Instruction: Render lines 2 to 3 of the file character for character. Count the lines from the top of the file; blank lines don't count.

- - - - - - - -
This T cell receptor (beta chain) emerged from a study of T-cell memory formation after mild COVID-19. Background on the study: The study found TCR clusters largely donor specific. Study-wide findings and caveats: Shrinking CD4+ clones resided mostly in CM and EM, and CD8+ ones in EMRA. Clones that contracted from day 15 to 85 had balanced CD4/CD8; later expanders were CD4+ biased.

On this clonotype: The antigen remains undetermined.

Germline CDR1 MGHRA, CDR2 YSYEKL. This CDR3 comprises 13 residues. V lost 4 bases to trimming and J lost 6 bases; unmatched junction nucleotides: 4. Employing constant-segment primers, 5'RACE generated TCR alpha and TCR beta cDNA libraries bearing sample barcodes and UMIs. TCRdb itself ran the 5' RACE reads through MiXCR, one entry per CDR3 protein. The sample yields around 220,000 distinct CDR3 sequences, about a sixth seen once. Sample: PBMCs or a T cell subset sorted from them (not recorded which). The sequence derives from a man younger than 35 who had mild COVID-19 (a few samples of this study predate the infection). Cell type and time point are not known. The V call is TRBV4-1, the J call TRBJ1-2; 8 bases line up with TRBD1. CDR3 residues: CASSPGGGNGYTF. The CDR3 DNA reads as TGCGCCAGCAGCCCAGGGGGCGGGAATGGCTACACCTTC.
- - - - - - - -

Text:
On this clonotype: The antigen remains undetermined.

Germline CDR1 MGHRA, CDR2 YSYEKL. This CDR3 comprises 13 residues. V lost 4 bases to trimming and J lost 6 bases; unmatched junction nucleotides: 4. Employing constant-segment primers, 5'RACE generated TCR alpha and TCR beta cDNA libraries bearing sample barcodes and UMIs. TCRdb itself ran the 5' RACE reads through MiXCR, one entry per CDR3 protein. The sample yields around 220,000 distinct CDR3 sequences, about a sixth seen once. Sample: PBMCs or a T cell subset sorted from them (not recorded which). The sequence derives from a man younger than 35 who had mild COVID-19 (a few samples of this study predate the infection). Cell type and time point are not known. The V call is TRBV4-1, the J call TRBJ1-2; 8 bases line up with TRBD1. CDR3 residues: CASSPGGGNGYTF. The CDR3 DNA reads as TGCGCCAGCAGCCCAGGGGGCGGGAATGGCTACACCTTC.